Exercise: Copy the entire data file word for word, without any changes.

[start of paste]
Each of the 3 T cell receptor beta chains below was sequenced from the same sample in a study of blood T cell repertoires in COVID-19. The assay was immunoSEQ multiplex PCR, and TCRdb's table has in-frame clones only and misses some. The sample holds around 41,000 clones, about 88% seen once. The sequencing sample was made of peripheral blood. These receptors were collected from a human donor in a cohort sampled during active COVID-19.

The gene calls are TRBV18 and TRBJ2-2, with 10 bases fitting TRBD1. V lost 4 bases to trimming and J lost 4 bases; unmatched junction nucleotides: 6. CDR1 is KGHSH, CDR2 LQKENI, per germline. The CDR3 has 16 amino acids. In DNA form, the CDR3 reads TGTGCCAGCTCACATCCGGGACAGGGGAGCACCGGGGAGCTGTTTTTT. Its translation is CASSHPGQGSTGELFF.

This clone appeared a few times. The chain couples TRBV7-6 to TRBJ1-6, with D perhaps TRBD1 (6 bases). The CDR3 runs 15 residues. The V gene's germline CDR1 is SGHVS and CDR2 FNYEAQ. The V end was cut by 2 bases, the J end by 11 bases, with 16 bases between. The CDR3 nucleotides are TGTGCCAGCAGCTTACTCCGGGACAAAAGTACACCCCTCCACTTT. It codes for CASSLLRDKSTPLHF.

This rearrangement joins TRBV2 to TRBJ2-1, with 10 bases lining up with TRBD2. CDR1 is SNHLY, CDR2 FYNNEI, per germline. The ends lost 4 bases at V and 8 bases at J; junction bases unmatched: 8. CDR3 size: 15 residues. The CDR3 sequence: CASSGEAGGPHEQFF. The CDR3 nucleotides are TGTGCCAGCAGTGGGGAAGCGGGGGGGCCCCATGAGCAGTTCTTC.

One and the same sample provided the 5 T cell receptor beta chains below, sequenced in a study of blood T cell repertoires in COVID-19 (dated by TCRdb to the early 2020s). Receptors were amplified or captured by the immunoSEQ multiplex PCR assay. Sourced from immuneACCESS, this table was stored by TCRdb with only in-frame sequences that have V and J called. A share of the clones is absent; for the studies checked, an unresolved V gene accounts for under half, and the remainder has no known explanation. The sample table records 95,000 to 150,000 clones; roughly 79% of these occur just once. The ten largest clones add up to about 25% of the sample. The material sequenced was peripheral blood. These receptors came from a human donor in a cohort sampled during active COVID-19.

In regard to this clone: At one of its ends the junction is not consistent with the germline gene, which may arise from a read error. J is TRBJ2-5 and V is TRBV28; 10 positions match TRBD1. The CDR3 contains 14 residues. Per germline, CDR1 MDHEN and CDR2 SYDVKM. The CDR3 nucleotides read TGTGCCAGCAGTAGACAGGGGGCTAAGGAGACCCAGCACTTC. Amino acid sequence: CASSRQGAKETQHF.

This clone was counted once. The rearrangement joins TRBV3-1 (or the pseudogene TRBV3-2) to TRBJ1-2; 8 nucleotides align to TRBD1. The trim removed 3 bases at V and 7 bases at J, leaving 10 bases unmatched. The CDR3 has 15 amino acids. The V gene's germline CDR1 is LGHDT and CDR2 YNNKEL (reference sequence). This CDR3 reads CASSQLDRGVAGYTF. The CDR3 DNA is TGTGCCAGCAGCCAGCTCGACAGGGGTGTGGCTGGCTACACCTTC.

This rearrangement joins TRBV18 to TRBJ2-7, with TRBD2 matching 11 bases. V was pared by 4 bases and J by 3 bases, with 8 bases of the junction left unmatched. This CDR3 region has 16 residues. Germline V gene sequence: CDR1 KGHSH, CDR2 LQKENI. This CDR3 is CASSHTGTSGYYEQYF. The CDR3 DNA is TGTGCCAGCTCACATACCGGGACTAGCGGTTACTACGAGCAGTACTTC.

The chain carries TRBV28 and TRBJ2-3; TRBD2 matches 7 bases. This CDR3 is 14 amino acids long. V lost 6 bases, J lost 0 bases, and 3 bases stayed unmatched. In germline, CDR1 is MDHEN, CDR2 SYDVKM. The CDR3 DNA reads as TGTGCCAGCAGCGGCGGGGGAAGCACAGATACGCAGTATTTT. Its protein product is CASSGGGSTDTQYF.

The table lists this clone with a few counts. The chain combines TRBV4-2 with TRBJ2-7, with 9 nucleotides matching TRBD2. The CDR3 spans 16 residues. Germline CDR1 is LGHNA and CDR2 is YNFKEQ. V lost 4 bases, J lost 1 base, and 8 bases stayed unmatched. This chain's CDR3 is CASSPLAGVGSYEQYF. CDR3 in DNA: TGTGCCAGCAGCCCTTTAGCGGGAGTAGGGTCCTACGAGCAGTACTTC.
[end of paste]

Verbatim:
Each of the 3 T cell receptor beta chains below was sequenced from the same sample in a study of blood T cell repertoires in COVID-19. The assay was immunoSEQ multiplex PCR, and TCRdb's table has in-frame clones only and misses some. The sample holds around 41,000 clones, about 88% seen once. The sequencing sample was made of peripheral blood. These receptors were collected from a human donor in a cohort sampled during active COVID-19.

The gene calls are TRBV18 and TRBJ2-2, with 10 bases fitting TRBD1. V lost 4 bases to trimming and J lost 4 bases; unmatched junction nucleotides: 6. CDR1 is KGHSH, CDR2 LQKENI, per germline. The CDR3 has 16 amino acids. In DNA form, the CDR3 reads TGTGCCAGCTCACATCCGGGACAGGGGAGCACCGGGGAGCTGTTTTTT. Its translation is CASSHPGQGSTGELFF.

This clone appeared a few times. The chain couples TRBV7-6 to TRBJ1-6, with D perhaps TRBD1 (6 bases). The CDR3 runs 15 residues. The V gene's germline CDR1 is SGHVS and CDR2 FNYEAQ. The V end was cut by 2 bases, the J end by 11 bases, with 16 bases between. The CDR3 nucleotides are TGTGCCAGCAGCTTACTCCGGGACAAAAGTACACCCCTCCACTTT. It codes for CASSLLRDKSTPLHF.

This rearrangement joins TRBV2 to TRBJ2-1, with 10 bases lining up with TRBD2. CDR1 is SNHLY, CDR2 FYNNEI, per germline. The ends lost 4 bases at V and 8 bases at J; junction bases unmatched: 8. CDR3 size: 15 residues. The CDR3 sequence: CASSGEAGGPHEQFF. The CDR3 nucleotides are TGTGCCAGCAGTGGGGAAGCGGGGGGGCCCCATGAGCAGTTCTTC.

One and the same sample provided the 5 T cell receptor beta chains below, sequenced in a study of blood T cell repertoires in COVID-19 (dated by TCRdb to the early 2020s). Receptors were amplified or captured by the immunoSEQ multiplex PCR assay. Sourced from immuneACCESS, this table was stored by TCRdb with only in-frame sequences that have V and J called. A share of the clones is absent; for the studies checked, an unresolved V gene accounts for under half, and the remainder has no known explanation. The sample table records 95,000 to 150,000 clones; roughly 79% of these occur just once. The ten largest clones add up to about 25% of the sample. The material sequenced was peripheral blood. These receptors came from a human donor in a cohort sampled during active COVID-19.

In regard to this clone: At one of its ends the junction is not consistent with the germline gene, which may arise from a read error. J is TRBJ2-5 and V is TRBV28; 10 positions match TRBD1. The CDR3 contains 14 residues. Per germline, CDR1 MDHEN and CDR2 SYDVKM. The CDR3 nucleotides read TGTGCCAGCAGTAGACAGGGGGCTAAGGAGACCCAGCACTTC. Amino acid sequence: CASSRQGAKETQHF.

This clone was counted once. The rearrangement joins TRBV3-1 (or the pseudogene TRBV3-2) to TRBJ1-2; 8 nucleotides align to TRBD1. The trim removed 3 bases at V and 7 bases at J, leaving 10 bases unmatched. The CDR3 has 15 amino acids. The V gene's germline CDR1 is LGHDT and CDR2 YNNKEL (reference sequence). This CDR3 reads CASSQLDRGVAGYTF. The CDR3 DNA is TGTGCCAGCAGCCAGCTCGACAGGGGTGTGGCTGGCTACACCTTC.

This rearrangement joins TRBV18 to TRBJ2-7, with TRBD2 matching 11 bases. V was pared by 4 bases and J by 3 bases, with 8 bases of the junction left unmatched. This CDR3 region has 16 residues. Germline V gene sequence: CDR1 KGHSH, CDR2 LQKENI. This CDR3 is CASSHTGTSGYYEQYF. The CDR3 DNA is TGTGCCAGCTCACATACCGGGACTAGCGGTTACTACGAGCAGTACTTC.

The chain carries TRBV28 and TRBJ2-3; TRBD2 matches 7 bases. This CDR3 is 14 amino acids long. V lost 6 bases, J lost 0 bases, and 3 bases stayed unmatched. In germline, CDR1 is MDHEN, CDR2 SYDVKM. The CDR3 DNA reads as TGTGCCAGCAGCGGCGGGGGAAGCACAGATACGCAGTATTTT. Its protein product is CASSGGGSTDTQYF.

The table lists this clone with a few counts. The chain combines TRBV4-2 with TRBJ2-7, with 9 nucleotides matching TRBD2. The CDR3 spans 16 residues. Germline CDR1 is LGHNA and CDR2 is YNFKEQ. V lost 4 bases, J lost 1 base, and 8 bases stayed unmatched. This chain's CDR3 is CASSPLAGVGSYEQYF. CDR3 in DNA: TGTGCCAGCAGCCCTTTAGCGGGAGTAGGGTCCTACGAGCAGTACTTC.